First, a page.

But as the days moved along, we noticed that Bombabay continued to act differently than a “normal” chicken would. Instead of staying in close proximity to the other five chickens as they scratched the ground together, looking for grass and bugs to eat, she tended to stay by herself. She seemed healthy, but appeared to be a very anti- social chicken. When the kids would throw out feed, the chickens would all come running, except Bombabay. She would slowly and cautiously meander to the feeding spot and, with extreme care, would attempt to eat a piece or two of the feed lying in the grass. Her fellow chickens were frantically trying to gobble every morsel of food they could possibly find, pushing, shoving, and pecking each other, inconsiderable of others around. Bombabay was obviously uninterested in the competitive rivalry and instead, choosing to move on, once again, alone.
She was our special chicken. Though she was different, she was loved, especially by Eva. She seemed disinterested in living like the other chickens, who were self-absorbed in their desire to do whatever it took to get more than the other chickens. She chose not to participate in the “rat race” of chicken life, but instead submitted herself to the bottom of the pecking order (literally). She always got less and never fought back. Lonely and desolate, we eventually separated her from the rest so she could eat without being abused.
Then, three days ago (Thursday), Bombabay took an unexpected turn for the worse. She appeared ill, her once red crown on her head drooped down and had only a faint pink color. She moved even more slowly then before and we became concerned for her. Calling a friend who has years of experience raising chickens, she recommended us feeding her raw garlic, as a way to help her to heal.
But it was too late. Instead of getting better, she got worse. By Saturday morning (yesterday), she was lethargic and the appearance of life within her seemed dim. Lydia held her, stroking her brown-tan feathers and speaking words of love and affection to her. But even the power of a young girl’s love is no match for the truth of death that will befall us all. In her arms, Bombabay passed away.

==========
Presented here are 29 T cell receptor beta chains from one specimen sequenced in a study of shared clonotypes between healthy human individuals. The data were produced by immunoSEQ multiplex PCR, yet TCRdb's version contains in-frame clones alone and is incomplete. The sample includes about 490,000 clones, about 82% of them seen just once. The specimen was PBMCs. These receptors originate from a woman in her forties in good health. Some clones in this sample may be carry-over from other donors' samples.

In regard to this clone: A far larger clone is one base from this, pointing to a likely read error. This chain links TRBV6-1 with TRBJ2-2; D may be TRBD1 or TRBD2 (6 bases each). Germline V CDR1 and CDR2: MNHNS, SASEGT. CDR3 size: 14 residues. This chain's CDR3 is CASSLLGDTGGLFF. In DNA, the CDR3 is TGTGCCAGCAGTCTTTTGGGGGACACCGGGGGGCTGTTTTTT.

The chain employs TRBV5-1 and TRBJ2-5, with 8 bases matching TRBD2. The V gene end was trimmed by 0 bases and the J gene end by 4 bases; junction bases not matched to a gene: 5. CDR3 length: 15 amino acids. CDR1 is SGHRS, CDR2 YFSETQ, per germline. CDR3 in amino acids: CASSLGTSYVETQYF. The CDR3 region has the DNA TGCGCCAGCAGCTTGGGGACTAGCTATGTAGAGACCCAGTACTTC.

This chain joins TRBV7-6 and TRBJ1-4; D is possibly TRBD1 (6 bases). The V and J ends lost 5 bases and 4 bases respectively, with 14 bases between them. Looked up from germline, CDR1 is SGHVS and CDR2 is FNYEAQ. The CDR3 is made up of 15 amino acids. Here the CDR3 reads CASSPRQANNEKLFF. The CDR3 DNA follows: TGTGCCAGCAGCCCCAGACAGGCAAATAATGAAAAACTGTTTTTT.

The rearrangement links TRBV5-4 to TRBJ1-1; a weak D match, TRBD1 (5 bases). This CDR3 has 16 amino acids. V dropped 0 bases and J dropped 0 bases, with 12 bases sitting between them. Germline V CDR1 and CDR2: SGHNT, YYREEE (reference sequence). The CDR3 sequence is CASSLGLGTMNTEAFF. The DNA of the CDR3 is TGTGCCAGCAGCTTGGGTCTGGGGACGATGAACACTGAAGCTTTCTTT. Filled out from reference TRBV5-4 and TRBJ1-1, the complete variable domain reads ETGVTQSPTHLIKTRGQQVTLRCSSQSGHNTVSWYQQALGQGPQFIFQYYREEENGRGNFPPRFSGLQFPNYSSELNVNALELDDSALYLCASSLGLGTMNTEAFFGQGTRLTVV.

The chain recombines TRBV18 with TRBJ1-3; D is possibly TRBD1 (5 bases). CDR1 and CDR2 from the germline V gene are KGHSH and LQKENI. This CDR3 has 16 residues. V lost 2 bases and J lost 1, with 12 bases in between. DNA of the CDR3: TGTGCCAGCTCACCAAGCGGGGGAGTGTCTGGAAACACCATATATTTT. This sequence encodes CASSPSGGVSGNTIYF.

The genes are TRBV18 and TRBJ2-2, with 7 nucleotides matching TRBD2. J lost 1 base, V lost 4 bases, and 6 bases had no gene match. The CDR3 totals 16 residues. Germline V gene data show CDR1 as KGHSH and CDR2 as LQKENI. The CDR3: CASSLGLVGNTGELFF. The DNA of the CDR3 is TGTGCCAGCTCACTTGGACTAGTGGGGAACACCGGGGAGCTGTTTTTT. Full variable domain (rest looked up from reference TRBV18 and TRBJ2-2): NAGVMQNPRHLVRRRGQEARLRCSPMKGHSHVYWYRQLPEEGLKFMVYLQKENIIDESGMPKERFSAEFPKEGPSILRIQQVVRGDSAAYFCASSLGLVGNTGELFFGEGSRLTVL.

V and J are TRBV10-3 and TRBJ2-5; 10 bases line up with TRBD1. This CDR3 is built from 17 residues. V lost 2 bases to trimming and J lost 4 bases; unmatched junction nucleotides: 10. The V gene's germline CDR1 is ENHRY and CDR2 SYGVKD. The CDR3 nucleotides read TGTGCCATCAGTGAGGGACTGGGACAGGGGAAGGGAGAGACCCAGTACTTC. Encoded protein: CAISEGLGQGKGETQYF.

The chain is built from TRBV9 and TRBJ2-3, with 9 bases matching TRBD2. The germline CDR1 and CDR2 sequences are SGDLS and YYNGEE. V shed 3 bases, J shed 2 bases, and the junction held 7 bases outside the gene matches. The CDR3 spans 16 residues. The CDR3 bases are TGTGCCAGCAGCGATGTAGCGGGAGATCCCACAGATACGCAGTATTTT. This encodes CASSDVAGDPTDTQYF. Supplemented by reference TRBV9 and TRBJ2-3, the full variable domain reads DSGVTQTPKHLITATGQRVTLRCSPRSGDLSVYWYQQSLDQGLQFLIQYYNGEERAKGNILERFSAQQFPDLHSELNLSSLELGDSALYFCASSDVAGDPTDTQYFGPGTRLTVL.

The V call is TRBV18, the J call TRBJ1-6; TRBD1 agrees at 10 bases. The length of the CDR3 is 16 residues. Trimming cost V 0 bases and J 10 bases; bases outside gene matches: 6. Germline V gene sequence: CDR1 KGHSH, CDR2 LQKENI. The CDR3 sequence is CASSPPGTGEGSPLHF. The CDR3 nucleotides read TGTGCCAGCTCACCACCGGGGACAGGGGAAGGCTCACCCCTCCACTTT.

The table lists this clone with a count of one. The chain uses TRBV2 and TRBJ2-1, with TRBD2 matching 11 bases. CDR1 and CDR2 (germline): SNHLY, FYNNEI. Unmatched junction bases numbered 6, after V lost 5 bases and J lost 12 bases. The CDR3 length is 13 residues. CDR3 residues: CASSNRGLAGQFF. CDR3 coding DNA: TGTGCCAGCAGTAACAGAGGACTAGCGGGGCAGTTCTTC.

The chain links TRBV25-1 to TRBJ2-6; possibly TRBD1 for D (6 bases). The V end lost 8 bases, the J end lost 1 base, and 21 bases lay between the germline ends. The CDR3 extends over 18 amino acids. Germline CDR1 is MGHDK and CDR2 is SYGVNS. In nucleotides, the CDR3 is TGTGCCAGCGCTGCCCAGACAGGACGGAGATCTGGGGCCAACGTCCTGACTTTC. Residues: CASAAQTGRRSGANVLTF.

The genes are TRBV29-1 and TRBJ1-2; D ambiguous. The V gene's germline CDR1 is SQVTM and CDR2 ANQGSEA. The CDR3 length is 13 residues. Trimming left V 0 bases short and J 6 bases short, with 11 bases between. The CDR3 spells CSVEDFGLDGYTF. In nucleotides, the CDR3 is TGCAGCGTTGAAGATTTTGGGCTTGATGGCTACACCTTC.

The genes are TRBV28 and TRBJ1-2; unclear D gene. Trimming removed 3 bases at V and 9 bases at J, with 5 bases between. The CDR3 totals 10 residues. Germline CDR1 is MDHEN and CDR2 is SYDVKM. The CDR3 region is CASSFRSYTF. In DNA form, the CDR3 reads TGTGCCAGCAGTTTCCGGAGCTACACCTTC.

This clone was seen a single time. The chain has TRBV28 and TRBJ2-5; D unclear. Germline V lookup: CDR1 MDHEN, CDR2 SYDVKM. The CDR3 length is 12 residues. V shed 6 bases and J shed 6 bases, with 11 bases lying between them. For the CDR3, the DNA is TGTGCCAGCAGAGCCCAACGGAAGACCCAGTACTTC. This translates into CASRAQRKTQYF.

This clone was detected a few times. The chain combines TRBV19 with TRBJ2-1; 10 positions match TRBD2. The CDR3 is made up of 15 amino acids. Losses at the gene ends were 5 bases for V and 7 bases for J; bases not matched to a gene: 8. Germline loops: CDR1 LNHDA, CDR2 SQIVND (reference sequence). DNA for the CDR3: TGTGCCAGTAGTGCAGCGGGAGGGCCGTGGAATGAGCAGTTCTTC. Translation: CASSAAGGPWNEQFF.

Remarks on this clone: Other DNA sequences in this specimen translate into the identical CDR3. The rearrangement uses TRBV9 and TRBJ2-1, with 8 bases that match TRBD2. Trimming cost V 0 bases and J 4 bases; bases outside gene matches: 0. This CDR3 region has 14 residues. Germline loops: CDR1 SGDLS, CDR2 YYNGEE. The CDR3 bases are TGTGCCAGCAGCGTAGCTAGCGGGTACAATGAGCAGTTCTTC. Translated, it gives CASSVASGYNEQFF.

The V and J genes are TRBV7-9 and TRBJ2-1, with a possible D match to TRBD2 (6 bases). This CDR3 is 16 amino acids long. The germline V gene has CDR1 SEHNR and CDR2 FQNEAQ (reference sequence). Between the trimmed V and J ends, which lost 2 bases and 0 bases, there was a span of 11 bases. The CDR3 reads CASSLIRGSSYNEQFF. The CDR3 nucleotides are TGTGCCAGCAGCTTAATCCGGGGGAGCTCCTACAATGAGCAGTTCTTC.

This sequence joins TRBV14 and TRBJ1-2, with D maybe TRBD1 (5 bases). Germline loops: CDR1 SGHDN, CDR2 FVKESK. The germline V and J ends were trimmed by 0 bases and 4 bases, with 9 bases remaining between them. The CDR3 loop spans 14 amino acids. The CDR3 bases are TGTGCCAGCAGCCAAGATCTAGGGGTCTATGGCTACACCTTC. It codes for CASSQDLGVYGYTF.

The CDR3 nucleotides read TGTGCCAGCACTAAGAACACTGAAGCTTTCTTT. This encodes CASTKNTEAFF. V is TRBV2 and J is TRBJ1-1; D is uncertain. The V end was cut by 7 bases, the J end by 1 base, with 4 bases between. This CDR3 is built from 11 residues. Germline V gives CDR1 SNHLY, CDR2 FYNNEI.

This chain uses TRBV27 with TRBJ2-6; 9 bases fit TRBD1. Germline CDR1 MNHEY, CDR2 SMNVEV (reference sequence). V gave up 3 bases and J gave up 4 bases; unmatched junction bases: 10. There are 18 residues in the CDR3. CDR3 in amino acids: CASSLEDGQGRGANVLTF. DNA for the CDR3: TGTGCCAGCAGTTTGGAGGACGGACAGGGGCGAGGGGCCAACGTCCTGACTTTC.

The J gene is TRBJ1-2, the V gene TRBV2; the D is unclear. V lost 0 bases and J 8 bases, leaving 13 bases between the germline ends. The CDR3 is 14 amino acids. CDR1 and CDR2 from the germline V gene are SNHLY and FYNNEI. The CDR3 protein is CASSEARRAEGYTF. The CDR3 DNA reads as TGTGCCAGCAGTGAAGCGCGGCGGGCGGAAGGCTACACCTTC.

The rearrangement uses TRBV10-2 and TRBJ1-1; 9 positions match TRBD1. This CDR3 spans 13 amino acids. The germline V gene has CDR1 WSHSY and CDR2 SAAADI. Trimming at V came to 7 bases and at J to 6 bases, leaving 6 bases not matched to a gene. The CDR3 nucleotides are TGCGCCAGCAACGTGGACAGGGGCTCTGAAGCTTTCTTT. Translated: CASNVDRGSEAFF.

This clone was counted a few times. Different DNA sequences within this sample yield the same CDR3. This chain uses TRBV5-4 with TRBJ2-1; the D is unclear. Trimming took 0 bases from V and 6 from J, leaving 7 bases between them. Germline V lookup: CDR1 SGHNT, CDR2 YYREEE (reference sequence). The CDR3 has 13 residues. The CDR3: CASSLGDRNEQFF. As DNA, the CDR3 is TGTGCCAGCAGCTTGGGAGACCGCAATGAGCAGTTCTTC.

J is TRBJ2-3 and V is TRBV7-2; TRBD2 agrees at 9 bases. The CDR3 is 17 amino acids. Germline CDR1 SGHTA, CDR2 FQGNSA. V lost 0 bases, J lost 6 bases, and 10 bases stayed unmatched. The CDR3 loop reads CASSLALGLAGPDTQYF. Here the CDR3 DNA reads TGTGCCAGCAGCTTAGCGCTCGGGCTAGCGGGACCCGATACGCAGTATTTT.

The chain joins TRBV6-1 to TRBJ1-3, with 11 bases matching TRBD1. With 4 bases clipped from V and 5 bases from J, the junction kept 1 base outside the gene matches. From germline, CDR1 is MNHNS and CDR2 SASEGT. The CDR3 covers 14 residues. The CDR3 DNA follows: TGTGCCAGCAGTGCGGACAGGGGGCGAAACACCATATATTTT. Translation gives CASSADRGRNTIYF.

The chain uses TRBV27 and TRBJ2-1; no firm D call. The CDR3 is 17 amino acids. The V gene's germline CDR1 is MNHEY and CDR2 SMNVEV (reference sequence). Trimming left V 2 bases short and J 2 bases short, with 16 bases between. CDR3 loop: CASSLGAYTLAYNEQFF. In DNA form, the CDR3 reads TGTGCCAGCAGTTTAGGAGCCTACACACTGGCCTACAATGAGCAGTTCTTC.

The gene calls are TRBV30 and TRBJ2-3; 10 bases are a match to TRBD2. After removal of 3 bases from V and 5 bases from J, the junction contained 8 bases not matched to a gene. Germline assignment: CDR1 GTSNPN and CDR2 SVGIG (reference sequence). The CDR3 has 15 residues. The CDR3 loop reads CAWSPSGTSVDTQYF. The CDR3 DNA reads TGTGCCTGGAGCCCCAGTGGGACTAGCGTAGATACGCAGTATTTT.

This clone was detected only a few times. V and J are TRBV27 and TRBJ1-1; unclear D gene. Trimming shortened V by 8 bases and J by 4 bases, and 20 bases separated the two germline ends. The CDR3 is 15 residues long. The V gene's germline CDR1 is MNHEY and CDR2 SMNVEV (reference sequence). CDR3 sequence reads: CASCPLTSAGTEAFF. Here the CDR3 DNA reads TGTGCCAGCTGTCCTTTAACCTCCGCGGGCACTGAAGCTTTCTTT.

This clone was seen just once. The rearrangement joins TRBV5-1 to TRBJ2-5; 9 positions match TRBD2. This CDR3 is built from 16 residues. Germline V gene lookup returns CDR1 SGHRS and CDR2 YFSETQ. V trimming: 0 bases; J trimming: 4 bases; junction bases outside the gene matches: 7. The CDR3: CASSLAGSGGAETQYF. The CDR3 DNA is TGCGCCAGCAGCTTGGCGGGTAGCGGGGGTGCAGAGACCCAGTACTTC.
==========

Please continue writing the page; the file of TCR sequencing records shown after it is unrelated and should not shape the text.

We had no idea that we would be having a funeral for our pet-friend that day. It was outside of our plans. It had not even been a speculation the day before that this was within the realm of possibilities. Bombabay reminds us all that, from time to time, it is healthy, and necessary, for us to reflect on the sacred and precious nature of life. To more fully appreciate our limited days here on earth and to not get overly consumed by focusing only on ourselves but rather on what is the most important in life.
As our family gathered around our now deceased pet bird, we prayed and cried and said our last words of peace to her. Then, as all city-slicker farmers do (I imagine), we dug a hole in the ground and built an ornate grave worthy only for a chicken as special as her.
We took turns placing flowers on her grave and thinking thoughts of love and grief about our too-shortly lived relationship with our feathered friend.
Today is a new day and even as I write this I look out the window and watch our four children free ranging our other five chickens and playing with the neighbors soft white puppies. Life continues all around us, even if, at time, it forces us to pause and reflect on truths that we all must wrestle with.
Bombabay, we loved you.